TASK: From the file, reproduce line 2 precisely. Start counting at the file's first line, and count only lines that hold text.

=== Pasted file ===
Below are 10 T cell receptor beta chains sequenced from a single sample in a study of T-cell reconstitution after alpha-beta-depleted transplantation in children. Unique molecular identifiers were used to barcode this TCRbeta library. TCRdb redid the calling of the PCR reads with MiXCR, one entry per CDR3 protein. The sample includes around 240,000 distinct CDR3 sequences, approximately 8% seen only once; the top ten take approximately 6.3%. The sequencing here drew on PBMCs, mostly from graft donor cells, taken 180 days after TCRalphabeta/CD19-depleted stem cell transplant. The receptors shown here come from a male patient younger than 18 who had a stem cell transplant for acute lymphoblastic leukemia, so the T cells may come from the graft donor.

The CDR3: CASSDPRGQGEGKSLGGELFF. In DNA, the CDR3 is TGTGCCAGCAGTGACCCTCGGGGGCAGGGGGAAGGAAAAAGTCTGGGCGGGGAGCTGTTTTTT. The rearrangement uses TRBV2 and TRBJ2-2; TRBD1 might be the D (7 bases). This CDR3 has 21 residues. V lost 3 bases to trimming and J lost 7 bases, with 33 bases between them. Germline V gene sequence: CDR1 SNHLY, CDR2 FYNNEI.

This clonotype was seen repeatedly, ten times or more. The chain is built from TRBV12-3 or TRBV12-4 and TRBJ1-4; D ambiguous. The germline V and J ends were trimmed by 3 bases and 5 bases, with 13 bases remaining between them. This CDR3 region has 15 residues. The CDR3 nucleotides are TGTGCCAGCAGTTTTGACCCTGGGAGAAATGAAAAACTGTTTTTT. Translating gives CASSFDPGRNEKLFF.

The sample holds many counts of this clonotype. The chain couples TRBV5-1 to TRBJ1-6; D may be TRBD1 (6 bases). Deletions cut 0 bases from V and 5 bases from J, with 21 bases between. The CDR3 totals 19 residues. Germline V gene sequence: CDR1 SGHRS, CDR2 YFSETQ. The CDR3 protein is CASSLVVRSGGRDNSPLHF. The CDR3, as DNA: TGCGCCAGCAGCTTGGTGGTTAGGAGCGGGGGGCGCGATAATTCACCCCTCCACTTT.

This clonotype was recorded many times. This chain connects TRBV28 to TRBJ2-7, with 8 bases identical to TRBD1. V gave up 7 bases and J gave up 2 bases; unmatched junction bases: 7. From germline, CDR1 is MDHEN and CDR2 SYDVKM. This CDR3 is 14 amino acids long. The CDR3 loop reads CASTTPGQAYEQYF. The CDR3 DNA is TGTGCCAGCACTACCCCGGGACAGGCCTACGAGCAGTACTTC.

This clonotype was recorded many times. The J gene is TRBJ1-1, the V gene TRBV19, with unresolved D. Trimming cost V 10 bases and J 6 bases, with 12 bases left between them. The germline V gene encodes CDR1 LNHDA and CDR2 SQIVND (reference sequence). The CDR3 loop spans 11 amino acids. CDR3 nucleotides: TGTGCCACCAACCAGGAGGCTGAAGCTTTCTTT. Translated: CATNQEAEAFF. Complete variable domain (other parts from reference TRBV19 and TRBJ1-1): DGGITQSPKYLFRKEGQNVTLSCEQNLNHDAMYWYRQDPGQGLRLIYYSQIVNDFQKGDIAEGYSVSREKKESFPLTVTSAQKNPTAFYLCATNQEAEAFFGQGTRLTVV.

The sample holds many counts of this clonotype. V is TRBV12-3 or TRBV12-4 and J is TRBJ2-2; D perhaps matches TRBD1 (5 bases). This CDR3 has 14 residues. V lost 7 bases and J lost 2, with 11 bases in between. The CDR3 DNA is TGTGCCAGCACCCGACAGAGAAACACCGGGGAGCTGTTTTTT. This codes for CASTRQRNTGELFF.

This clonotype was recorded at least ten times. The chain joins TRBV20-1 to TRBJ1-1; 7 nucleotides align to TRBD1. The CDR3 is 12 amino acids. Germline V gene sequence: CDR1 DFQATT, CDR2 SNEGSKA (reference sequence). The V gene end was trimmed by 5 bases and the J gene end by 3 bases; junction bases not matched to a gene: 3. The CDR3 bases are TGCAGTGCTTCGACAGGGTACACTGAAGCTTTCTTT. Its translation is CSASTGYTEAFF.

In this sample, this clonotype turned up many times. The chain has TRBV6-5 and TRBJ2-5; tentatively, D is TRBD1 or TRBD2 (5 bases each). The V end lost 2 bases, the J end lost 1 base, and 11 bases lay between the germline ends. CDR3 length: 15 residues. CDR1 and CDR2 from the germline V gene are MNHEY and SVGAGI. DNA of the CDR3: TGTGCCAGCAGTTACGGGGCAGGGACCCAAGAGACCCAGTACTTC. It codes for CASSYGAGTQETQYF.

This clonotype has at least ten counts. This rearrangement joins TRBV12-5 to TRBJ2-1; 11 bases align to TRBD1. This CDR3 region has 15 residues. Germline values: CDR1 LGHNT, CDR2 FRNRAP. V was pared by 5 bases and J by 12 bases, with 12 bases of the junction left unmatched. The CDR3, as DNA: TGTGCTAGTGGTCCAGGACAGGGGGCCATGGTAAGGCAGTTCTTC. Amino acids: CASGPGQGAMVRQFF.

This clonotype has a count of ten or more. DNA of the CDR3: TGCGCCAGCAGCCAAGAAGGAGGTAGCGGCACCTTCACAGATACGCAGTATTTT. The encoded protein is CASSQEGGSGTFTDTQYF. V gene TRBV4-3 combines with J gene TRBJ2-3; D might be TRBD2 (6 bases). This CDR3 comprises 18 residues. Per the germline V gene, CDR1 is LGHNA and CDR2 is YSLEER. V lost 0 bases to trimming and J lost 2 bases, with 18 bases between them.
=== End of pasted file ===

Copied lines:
The CDR3: CASSDPRGQGEGKSLGGELFF. In DNA, the CDR3 is TGTGCCAGCAGTGACCCTCGGGGGCAGGGGGAAGGAAAAAGTCTGGGCGGGGAGCTGTTTTTT. The rearrangement uses TRBV2 and TRBJ2-2; TRBD1 might be the D (7 bases). This CDR3 has 21 residues. V lost 3 bases to trimming and J lost 7 bases, with 33 bases between them. Germline V gene sequence: CDR1 SNHLY, CDR2 FYNNEI.